By this time next year, most of the world's largest media companies will have their own streaming networks and work and they will be aligned, not directly owned by some of the largest technology companies, most of which give annual subscriptions to sort their numbers and remind viewers who really runs the show. Year Apple TV + comes free with a new iPhone, AT&T customers already paying for HBO will receive free upgrades to HBO Max, Verizon gives its best customers a year on Disney +, and although details are still blurred, it's probably there. "There will be some synergy between Peacock and Comcast. As these content companies become more integral to their parent companies' overall strategies, the screws tighten. When AT&T acquired HBO, former CEO, John Stanki, announced that the network should think like "hours per day, not hours per week and not hours per month." HBO was profitable, but not profitable enough for its new owner, and while its well-known rigorous development process, you can fill the entire streaming network with the pilots only, HBO refused the cabbage on light – constantly giving good and often great show programs, AT&T wanted the next Game of Thrones . In fact, everyone wanted the next Game of Thrones despite the fact that "the next Game of Thrones ] 'Failed to emerge in eight years, as the latter may be a compelling argument that the days of this kind of only culture-unifying hit are well and truly fulfilled. (Remember, it was this rigorous development process that involved throwing away huge chunks of the original $ 10 million pilot that first produced Game of Thrones .)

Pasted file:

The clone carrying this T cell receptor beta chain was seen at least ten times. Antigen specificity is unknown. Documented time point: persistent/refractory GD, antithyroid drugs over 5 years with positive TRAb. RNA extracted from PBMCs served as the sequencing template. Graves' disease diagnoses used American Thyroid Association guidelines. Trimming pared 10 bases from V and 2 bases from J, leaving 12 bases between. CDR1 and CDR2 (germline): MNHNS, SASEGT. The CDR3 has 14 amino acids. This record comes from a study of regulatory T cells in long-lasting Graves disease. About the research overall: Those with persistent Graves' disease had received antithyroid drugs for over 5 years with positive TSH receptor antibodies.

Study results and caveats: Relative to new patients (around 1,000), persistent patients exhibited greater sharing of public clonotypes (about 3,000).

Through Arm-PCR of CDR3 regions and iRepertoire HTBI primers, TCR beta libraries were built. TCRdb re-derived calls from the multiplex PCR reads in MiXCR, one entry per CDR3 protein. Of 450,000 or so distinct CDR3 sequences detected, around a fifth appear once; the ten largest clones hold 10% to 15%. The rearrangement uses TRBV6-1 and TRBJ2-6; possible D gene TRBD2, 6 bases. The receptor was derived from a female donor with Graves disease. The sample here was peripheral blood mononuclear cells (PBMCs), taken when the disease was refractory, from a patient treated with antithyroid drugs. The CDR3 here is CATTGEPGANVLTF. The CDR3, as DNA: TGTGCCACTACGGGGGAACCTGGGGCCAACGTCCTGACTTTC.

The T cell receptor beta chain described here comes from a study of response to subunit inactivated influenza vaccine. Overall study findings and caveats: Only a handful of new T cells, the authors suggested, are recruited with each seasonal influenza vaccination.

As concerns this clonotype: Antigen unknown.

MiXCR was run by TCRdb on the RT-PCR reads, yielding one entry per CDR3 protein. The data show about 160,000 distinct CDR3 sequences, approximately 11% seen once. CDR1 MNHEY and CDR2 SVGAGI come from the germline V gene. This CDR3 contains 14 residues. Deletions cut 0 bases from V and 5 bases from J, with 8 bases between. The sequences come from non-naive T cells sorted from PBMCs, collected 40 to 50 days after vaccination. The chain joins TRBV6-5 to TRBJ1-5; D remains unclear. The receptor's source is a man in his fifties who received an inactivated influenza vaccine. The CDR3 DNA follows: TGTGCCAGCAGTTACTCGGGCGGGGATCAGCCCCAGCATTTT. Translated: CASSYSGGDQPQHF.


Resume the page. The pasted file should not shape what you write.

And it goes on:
Sometimes the rebellious streamers began to behave much like the entities that were intended to destroy .
This story is not unique to streaming or even entertainment. But the most convenient analogy is the transformation of Hollywood cinema. The studios wanted hits while movies existed, but as the pitch became more crowded and their audience instantly global, the studios put all their money in the same end of the betting table: more franchises, more restarts, more everything even with the unclear connection to the existing IP – TV show, board game, piece of bubblegum used, it doesn't matter as long as the name rings on some distant bell in the buried mind of the future viewer. The strategy is embodied by the Marvel cinematic universe, whose unprecedented dominance has changed the nature of filmmaking over the last 11 years, but now even the MCU is just a piece of the much larger puzzle sitting next to all of the Star Wars. movies and all Pixar movies and all Disney movies and all their endless possible spin. With its homogeneous sense and teasing after credits, MCU films have provided an experience similar to watching a sporadic, incredibly expensive television show. And now that they have made movies into television, they will help turn television into an MCU.
There will always be great television, just as there will always be great movies and great albums and great novels. And some of the lessons learned over the last decade, especially the decades of late awareness that people who are not straight white men, sometimes enjoy seeing themselves at the center of history, seem to stick for good. (Whatever the limitations of streaming entertainment, this is a killer app that allows niche audiences to demonstrate that they are not so niche after all.) But the atmosphere of all that allowed much of the Golden Age highlights on TV, is distracted as the ether fills with the sound of the money that counts. It is fortunate that one of the last projects that HBO completed before the march to the Max was the Deadwood: The Movie which ended one of the most painfully unfinished stories of the Golden Age. Set a decade after the original series, this is the story of the city of the Wild West, which has become significantly less wild, a settlement that is almost populated. It's a safer and even more profitable place than before, but it's also less interesting, the characters are a little less colorful. It's still a great place to hit it richly, but it's no longer exciting.